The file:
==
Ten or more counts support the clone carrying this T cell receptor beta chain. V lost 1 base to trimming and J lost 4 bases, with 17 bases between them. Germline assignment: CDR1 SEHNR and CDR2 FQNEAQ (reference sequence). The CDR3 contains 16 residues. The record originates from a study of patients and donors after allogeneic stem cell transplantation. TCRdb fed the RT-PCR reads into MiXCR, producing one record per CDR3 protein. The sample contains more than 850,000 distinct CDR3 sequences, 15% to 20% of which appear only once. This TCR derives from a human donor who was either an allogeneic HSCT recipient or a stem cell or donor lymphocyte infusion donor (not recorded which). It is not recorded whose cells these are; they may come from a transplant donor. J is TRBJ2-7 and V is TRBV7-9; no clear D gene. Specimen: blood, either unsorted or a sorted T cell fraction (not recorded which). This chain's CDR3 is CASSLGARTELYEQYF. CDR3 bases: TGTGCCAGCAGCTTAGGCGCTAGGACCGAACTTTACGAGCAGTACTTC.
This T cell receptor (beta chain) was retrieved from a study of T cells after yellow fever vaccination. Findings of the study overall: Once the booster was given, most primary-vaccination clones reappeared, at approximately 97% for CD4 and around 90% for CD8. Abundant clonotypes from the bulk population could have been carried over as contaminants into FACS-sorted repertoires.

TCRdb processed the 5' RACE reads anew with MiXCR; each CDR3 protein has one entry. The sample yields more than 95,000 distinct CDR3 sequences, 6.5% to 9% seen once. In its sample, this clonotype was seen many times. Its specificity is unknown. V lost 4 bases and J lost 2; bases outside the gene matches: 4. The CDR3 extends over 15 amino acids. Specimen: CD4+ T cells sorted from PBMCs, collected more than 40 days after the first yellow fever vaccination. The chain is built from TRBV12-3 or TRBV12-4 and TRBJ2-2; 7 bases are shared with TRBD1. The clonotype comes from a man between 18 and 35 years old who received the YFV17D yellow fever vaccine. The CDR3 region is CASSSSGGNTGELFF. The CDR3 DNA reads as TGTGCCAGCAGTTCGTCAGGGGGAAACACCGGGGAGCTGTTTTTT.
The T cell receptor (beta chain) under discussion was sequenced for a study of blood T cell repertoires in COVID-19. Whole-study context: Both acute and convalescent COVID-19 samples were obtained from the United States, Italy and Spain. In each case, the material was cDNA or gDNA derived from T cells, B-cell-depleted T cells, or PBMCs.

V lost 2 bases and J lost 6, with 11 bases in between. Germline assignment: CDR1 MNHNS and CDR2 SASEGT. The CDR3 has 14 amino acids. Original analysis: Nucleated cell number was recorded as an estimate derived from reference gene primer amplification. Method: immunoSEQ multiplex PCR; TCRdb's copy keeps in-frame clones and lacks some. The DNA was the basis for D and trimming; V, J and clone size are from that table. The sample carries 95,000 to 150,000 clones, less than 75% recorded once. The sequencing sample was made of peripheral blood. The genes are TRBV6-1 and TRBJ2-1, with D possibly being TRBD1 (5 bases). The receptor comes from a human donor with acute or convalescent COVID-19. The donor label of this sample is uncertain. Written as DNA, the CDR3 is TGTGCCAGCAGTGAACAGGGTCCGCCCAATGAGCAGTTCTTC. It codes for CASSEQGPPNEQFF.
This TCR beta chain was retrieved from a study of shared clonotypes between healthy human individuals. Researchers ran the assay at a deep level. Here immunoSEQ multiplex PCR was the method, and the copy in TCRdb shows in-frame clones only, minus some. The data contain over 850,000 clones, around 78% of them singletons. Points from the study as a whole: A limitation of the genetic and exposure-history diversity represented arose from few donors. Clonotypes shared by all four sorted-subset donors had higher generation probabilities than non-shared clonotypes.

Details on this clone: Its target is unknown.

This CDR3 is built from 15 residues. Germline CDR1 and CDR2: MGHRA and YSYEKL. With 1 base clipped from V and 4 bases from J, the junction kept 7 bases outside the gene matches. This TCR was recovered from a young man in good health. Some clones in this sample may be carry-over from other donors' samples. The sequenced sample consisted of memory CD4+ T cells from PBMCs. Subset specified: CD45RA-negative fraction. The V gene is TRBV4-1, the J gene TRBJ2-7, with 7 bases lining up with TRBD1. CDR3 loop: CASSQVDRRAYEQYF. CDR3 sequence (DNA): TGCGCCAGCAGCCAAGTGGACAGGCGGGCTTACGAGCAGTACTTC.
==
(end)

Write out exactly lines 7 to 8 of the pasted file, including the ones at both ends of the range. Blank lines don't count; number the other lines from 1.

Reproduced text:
Details on this clone: Its target is unknown.

This CDR3 is built from 15 residues. Germline CDR1 and CDR2: MGHRA and YSYEKL. With 1 base clipped from V and 4 bases from J, the junction kept 7 bases outside the gene matches. This TCR was recovered from a young man in good health. Some clones in this sample may be carry-over from other donors' samples. The sequenced sample consisted of memory CD4+ T cells from PBMCs. Subset specified: CD45RA-negative fraction. The V gene is TRBV4-1, the J gene TRBJ2-7, with 7 bases lining up with TRBD1. CDR3 loop: CASSQVDRRAYEQYF. CDR3 sequence (DNA): TGCGCCAGCAGCCAAGTGGACAGGCGGGCTTACGAGCAGTACTTC.